I haven't been to check it out yet but am dying to go, I will report back asap. I am a fan of Julien's work and of course I don't need to declare my love for Maggie Cheung again! Watch this space for a review of the installation....
Wednesday, October 13, 2010
Following on from my earlier post here is another book that I remember from my childhood. When I was in Paris earlier this year and at the amazing department store Compagnie Francaise de l'Orient et de la Chine I saw a copy of this book on the shelf and my heart fluttered nostalgically. I hadn't looked at the book in years and was pleasantly suprised to find some revolutionary Chinese art cards tucked inside when I opened it (see bonus section below). The book has page after page of amazing acrobatic feats all depicted in glorious Technicolor. Here are just a few for you:
Looking at this picture I remembered being fascinated by an episode of Sesame Street where Big Bird visited China and met some 'lions'. Wasn't there a big dog on Sesame Street who looked a bit like a Chinese lion? After some research (Googled it!) I found this clip where Big Bird and the dog (Barkley) are taught a few Chinese words by a very cute little girl:
Back to the book and another ingenious way of holding a vase:
Bonus Section: Revolutionary Chinese Art Cards
Positive depictions of agriculture and industry.
Thursday, September 23, 2010
Wednesday, September 15, 2010
I was flattered and delighted when I stumbled across this clip on Youtube of an excerpt from my Lucky Cat radio programme. It's on The Styler's Band Channel - the 1960s/70s Singaporean band (who along with the Quests were very big on the East Asian music scene). I am playing their groovy tune I Love Boh Boh Cha Cha and you can hear Joey Leung from Terracotta Film on the clip too (he was on the show to discuss the upcoming Terracotta Film Festival).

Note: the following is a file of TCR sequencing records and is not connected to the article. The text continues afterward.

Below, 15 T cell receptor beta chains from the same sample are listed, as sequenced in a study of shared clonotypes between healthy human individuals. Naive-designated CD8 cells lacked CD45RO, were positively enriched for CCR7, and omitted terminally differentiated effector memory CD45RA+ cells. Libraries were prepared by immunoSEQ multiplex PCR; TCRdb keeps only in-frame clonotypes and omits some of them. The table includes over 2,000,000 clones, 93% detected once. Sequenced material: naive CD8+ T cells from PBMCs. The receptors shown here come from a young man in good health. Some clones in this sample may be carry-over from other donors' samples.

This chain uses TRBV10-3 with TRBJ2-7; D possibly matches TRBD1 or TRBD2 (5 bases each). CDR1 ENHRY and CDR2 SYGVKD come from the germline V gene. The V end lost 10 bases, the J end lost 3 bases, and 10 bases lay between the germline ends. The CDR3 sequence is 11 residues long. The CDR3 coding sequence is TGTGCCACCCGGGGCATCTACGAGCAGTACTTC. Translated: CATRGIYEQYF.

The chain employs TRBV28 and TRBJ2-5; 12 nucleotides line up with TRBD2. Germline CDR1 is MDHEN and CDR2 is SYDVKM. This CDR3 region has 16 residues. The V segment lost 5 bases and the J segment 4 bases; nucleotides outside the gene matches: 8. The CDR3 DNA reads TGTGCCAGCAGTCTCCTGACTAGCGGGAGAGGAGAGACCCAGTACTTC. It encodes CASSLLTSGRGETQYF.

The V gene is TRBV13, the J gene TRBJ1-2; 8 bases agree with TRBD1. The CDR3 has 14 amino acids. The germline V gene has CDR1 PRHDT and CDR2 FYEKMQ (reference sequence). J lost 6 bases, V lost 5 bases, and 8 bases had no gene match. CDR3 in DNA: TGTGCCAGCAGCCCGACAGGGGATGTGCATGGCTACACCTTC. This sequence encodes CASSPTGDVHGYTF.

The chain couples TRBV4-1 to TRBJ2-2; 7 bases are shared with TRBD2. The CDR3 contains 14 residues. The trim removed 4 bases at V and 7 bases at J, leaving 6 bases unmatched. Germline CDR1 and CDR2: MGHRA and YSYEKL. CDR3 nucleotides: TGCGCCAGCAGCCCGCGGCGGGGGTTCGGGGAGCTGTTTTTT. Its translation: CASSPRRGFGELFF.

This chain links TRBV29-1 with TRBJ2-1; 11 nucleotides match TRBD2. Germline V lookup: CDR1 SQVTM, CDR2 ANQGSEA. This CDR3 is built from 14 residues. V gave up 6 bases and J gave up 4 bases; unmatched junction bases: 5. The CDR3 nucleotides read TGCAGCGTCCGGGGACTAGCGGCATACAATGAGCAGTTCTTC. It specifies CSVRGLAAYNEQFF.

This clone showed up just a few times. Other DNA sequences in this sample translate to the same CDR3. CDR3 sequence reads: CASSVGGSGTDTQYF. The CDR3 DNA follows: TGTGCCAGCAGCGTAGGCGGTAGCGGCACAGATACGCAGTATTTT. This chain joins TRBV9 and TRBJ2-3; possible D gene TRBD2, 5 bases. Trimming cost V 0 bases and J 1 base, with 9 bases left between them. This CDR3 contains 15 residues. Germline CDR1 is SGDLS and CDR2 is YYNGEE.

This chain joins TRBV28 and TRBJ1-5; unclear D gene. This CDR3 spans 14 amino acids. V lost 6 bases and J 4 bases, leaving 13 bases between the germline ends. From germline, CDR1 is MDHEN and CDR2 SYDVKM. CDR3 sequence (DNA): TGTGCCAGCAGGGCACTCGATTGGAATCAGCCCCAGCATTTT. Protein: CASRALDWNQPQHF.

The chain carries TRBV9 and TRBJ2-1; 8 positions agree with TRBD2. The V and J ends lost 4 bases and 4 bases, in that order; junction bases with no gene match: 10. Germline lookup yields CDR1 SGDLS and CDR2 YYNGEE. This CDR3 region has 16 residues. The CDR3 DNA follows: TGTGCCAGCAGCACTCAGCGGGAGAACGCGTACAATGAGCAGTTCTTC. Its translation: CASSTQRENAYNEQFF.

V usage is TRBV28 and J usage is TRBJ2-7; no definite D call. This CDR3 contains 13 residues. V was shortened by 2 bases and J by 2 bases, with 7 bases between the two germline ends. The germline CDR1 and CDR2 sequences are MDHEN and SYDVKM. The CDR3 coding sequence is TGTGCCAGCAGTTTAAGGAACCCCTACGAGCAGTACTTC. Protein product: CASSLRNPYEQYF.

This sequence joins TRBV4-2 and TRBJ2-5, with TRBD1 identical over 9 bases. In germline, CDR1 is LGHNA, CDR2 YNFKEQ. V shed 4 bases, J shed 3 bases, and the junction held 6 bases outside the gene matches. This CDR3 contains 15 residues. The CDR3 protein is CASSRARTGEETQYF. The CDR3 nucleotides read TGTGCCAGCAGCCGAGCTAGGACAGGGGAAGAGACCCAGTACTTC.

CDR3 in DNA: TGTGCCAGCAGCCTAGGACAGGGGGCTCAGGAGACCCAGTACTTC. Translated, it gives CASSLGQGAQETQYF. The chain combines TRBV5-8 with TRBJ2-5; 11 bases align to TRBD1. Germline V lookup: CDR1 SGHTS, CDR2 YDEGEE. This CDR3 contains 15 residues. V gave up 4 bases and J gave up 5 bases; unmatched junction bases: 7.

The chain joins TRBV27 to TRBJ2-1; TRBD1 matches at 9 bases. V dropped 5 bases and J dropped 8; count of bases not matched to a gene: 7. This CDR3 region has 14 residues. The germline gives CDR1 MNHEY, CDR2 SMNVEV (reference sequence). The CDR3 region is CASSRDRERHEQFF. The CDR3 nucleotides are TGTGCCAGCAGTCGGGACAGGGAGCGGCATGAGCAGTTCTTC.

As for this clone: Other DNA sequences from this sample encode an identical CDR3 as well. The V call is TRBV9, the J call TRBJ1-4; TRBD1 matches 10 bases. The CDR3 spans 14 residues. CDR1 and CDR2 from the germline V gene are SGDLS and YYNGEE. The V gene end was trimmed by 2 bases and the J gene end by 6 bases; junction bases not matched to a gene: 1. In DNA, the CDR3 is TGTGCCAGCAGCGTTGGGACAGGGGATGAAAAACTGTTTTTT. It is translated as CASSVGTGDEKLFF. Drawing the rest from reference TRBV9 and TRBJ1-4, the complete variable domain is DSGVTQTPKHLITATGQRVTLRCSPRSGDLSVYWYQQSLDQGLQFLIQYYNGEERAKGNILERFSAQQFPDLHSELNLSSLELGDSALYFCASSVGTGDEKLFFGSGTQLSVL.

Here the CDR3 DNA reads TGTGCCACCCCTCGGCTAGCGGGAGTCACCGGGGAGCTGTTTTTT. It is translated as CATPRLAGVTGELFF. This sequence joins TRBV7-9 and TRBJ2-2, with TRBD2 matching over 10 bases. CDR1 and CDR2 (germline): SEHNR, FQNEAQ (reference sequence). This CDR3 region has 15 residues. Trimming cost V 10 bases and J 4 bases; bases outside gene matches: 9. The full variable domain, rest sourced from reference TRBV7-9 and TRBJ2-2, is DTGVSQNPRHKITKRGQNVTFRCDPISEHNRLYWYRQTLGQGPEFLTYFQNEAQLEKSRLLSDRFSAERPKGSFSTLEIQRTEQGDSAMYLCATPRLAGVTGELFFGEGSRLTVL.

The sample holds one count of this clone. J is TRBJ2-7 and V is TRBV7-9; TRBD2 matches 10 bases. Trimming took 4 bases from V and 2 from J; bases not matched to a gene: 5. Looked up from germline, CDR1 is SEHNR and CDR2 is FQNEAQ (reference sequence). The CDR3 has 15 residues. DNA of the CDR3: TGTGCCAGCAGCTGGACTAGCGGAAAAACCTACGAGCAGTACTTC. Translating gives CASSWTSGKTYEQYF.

Oh, and by the way I wasn't googling myself, I found the clip because I was searching for the amazing Chinese Reggae singer Cha Cha, and I cam across it that way - honest guv!
Learn more about The Stylers:
@ Questing Bandstand
@ Singapore 60s Andy's Pop Music Influence
Tuesday, September 14, 2010
People often ask me when my fascination with Chinese and East Asian culture began and I am still working on a suitable amusing anecdote to tell. There was no great epiphany and as with so many things in life it just sort of happened. It was gradual and accumulative, starting most likely with food. My parents have been eating out regularly in London’s Chinatown for nearly 40 years. I was taken as a baby in my crib and I must have loved the smell of char siew pork and steamed rice from an early age! Another influence were the books I had as a child that were around the house. In particular there were 3 important ones, the first was given to me by some family friends when I was born (“for baby Baxter” is written inside); Pictures by Chinese Children. It’s a wonderful book full of illustrations of everyday life in China, as drawn by kids. I have scanned in some of my favourite pictures for you below.